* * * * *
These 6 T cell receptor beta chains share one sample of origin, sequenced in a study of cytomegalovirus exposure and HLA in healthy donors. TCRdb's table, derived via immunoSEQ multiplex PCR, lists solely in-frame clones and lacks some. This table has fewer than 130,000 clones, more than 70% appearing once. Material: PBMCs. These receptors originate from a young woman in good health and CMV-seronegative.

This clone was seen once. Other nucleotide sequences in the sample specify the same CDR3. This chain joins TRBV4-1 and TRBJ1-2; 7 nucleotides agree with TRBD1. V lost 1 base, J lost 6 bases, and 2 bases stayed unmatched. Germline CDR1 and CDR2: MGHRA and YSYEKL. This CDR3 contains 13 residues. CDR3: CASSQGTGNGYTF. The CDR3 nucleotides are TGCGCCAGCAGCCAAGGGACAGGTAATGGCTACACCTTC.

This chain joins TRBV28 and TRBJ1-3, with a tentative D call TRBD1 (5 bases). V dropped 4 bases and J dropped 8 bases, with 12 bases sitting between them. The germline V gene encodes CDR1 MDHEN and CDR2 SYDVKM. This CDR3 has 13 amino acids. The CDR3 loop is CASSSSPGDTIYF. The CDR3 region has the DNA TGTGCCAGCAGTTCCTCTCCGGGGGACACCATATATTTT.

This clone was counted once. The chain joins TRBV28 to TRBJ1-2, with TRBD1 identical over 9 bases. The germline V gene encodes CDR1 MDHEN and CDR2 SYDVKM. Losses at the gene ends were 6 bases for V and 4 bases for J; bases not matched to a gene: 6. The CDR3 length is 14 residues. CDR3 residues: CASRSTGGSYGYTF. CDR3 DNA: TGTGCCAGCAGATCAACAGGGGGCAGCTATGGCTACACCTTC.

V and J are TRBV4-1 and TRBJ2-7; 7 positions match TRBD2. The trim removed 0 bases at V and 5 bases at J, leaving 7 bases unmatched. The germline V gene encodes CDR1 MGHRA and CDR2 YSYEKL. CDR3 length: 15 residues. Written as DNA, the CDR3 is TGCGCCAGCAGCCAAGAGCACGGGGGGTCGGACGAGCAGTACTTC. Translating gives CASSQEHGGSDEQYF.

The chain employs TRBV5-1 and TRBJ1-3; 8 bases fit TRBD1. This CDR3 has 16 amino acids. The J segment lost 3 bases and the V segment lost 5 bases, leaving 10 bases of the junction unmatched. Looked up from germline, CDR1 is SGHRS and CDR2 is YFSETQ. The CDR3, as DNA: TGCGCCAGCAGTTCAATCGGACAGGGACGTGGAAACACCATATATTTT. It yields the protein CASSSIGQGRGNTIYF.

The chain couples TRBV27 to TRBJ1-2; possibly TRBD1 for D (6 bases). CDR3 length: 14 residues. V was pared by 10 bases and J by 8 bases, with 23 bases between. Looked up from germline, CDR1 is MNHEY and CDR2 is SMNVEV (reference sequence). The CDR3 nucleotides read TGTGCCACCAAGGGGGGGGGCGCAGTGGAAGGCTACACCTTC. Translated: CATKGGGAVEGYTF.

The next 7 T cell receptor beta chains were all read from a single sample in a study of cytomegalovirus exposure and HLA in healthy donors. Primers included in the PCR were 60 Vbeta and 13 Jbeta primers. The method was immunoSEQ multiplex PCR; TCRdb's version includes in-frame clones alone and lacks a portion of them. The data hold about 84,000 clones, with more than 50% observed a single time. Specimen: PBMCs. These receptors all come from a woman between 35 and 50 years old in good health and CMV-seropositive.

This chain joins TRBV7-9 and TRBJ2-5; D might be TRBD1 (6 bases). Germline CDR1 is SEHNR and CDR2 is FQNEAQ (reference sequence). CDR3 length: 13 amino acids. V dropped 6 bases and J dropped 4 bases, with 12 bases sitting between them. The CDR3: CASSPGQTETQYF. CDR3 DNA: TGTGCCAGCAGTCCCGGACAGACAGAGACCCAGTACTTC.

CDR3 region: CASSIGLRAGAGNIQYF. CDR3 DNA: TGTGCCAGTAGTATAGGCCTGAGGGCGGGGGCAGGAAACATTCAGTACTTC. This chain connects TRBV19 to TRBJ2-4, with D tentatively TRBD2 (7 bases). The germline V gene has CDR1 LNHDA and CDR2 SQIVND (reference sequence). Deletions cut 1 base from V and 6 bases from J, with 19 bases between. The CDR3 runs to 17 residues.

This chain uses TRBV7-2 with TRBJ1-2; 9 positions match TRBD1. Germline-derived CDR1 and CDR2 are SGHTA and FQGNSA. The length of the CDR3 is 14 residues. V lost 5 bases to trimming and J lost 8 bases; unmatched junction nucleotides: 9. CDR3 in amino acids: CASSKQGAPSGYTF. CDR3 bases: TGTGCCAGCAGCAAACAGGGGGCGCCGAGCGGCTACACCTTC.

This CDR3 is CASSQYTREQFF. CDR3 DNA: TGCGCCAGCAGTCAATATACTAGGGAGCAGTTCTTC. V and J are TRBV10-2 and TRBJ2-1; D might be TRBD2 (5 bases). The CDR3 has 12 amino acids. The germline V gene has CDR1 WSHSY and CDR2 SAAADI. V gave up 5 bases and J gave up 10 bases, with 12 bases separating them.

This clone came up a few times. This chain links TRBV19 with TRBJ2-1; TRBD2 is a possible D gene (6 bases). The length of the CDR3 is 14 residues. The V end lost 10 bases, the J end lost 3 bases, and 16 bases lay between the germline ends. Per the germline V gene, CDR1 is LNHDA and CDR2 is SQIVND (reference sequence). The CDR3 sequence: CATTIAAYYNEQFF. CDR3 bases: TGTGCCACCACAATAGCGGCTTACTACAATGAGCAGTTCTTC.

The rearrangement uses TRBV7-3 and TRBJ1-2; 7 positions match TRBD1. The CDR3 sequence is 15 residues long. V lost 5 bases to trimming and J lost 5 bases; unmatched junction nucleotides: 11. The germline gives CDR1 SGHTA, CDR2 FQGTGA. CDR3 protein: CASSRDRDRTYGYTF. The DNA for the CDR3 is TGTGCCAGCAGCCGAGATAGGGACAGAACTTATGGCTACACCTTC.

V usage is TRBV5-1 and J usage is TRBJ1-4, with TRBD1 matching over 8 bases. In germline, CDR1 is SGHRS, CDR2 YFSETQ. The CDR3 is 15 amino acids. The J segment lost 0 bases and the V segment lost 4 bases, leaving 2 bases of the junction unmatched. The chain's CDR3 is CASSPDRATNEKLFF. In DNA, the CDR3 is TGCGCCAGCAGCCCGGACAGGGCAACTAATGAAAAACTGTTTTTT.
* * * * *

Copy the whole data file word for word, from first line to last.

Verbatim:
These 6 T cell receptor beta chains share one sample of origin, sequenced in a study of cytomegalovirus exposure and HLA in healthy donors. TCRdb's table, derived via immunoSEQ multiplex PCR, lists solely in-frame clones and lacks some. This table has fewer than 130,000 clones, more than 70% appearing once. Material: PBMCs. These receptors originate from a young woman in good health and CMV-seronegative.

This clone was seen once. Other nucleotide sequences in the sample specify the same CDR3. This chain joins TRBV4-1 and TRBJ1-2; 7 nucleotides agree with TRBD1. V lost 1 base, J lost 6 bases, and 2 bases stayed unmatched. Germline CDR1 and CDR2: MGHRA and YSYEKL. This CDR3 contains 13 residues. CDR3: CASSQGTGNGYTF. The CDR3 nucleotides are TGCGCCAGCAGCCAAGGGACAGGTAATGGCTACACCTTC.

This chain joins TRBV28 and TRBJ1-3, with a tentative D call TRBD1 (5 bases). V dropped 4 bases and J dropped 8 bases, with 12 bases sitting between them. The germline V gene encodes CDR1 MDHEN and CDR2 SYDVKM. This CDR3 has 13 amino acids. The CDR3 loop is CASSSSPGDTIYF. The CDR3 region has the DNA TGTGCCAGCAGTTCCTCTCCGGGGGACACCATATATTTT.

This clone was counted once. The chain joins TRBV28 to TRBJ1-2, with TRBD1 identical over 9 bases. The germline V gene encodes CDR1 MDHEN and CDR2 SYDVKM. Losses at the gene ends were 6 bases for V and 4 bases for J; bases not matched to a gene: 6. The CDR3 length is 14 residues. CDR3 residues: CASRSTGGSYGYTF. CDR3 DNA: TGTGCCAGCAGATCAACAGGGGGCAGCTATGGCTACACCTTC.

V and J are TRBV4-1 and TRBJ2-7; 7 positions match TRBD2. The trim removed 0 bases at V and 5 bases at J, leaving 7 bases unmatched. The germline V gene encodes CDR1 MGHRA and CDR2 YSYEKL. CDR3 length: 15 residues. Written as DNA, the CDR3 is TGCGCCAGCAGCCAAGAGCACGGGGGGTCGGACGAGCAGTACTTC. Translating gives CASSQEHGGSDEQYF.

The chain employs TRBV5-1 and TRBJ1-3; 8 bases fit TRBD1. This CDR3 has 16 amino acids. The J segment lost 3 bases and the V segment lost 5 bases, leaving 10 bases of the junction unmatched. Looked up from germline, CDR1 is SGHRS and CDR2 is YFSETQ. The CDR3, as DNA: TGCGCCAGCAGTTCAATCGGACAGGGACGTGGAAACACCATATATTTT. It yields the protein CASSSIGQGRGNTIYF.

The chain couples TRBV27 to TRBJ1-2; possibly TRBD1 for D (6 bases). CDR3 length: 14 residues. V was pared by 10 bases and J by 8 bases, with 23 bases between. Looked up from germline, CDR1 is MNHEY and CDR2 is SMNVEV (reference sequence). The CDR3 nucleotides read TGTGCCACCAAGGGGGGGGGCGCAGTGGAAGGCTACACCTTC. Translated: CATKGGGAVEGYTF.

The next 7 T cell receptor beta chains were all read from a single sample in a study of cytomegalovirus exposure and HLA in healthy donors. Primers included in the PCR were 60 Vbeta and 13 Jbeta primers. The method was immunoSEQ multiplex PCR; TCRdb's version includes in-frame clones alone and lacks a portion of them. The data hold about 84,000 clones, with more than 50% observed a single time. Specimen: PBMCs. These receptors all come from a woman between 35 and 50 years old in good health and CMV-seropositive.

This chain joins TRBV7-9 and TRBJ2-5; D might be TRBD1 (6 bases). Germline CDR1 is SEHNR and CDR2 is FQNEAQ (reference sequence). CDR3 length: 13 amino acids. V dropped 6 bases and J dropped 4 bases, with 12 bases sitting between them. The CDR3: CASSPGQTETQYF. CDR3 DNA: TGTGCCAGCAGTCCCGGACAGACAGAGACCCAGTACTTC.

CDR3 region: CASSIGLRAGAGNIQYF. CDR3 DNA: TGTGCCAGTAGTATAGGCCTGAGGGCGGGGGCAGGAAACATTCAGTACTTC. This chain connects TRBV19 to TRBJ2-4, with D tentatively TRBD2 (7 bases). The germline V gene has CDR1 LNHDA and CDR2 SQIVND (reference sequence). Deletions cut 1 base from V and 6 bases from J, with 19 bases between. The CDR3 runs to 17 residues.

This chain uses TRBV7-2 with TRBJ1-2; 9 positions match TRBD1. Germline-derived CDR1 and CDR2 are SGHTA and FQGNSA. The length of the CDR3 is 14 residues. V lost 5 bases to trimming and J lost 8 bases; unmatched junction nucleotides: 9. CDR3 in amino acids: CASSKQGAPSGYTF. CDR3 bases: TGTGCCAGCAGCAAACAGGGGGCGCCGAGCGGCTACACCTTC.

This CDR3 is CASSQYTREQFF. CDR3 DNA: TGCGCCAGCAGTCAATATACTAGGGAGCAGTTCTTC. V and J are TRBV10-2 and TRBJ2-1; D might be TRBD2 (5 bases). The CDR3 has 12 amino acids. The germline V gene has CDR1 WSHSY and CDR2 SAAADI. V gave up 5 bases and J gave up 10 bases, with 12 bases separating them.

This clone came up a few times. This chain links TRBV19 with TRBJ2-1; TRBD2 is a possible D gene (6 bases). The length of the CDR3 is 14 residues. The V end lost 10 bases, the J end lost 3 bases, and 16 bases lay between the germline ends. Per the germline V gene, CDR1 is LNHDA and CDR2 is SQIVND (reference sequence). The CDR3 sequence: CATTIAAYYNEQFF. CDR3 bases: TGTGCCACCACAATAGCGGCTTACTACAATGAGCAGTTCTTC.

The rearrangement uses TRBV7-3 and TRBJ1-2; 7 positions match TRBD1. The CDR3 sequence is 15 residues long. V lost 5 bases to trimming and J lost 5 bases; unmatched junction nucleotides: 11. The germline gives CDR1 SGHTA, CDR2 FQGTGA. CDR3 protein: CASSRDRDRTYGYTF. The DNA for the CDR3 is TGTGCCAGCAGCCGAGATAGGGACAGAACTTATGGCTACACCTTC.

V usage is TRBV5-1 and J usage is TRBJ1-4, with TRBD1 matching over 8 bases. In germline, CDR1 is SGHRS, CDR2 YFSETQ. The CDR3 is 15 amino acids. The J segment lost 0 bases and the V segment lost 4 bases, leaving 2 bases of the junction unmatched. The chain's CDR3 is CASSPDRATNEKLFF. In DNA, the CDR3 is TGCGCCAGCAGCCCGGACAGGGCAACTAATGAAAAACTGTTTTTT.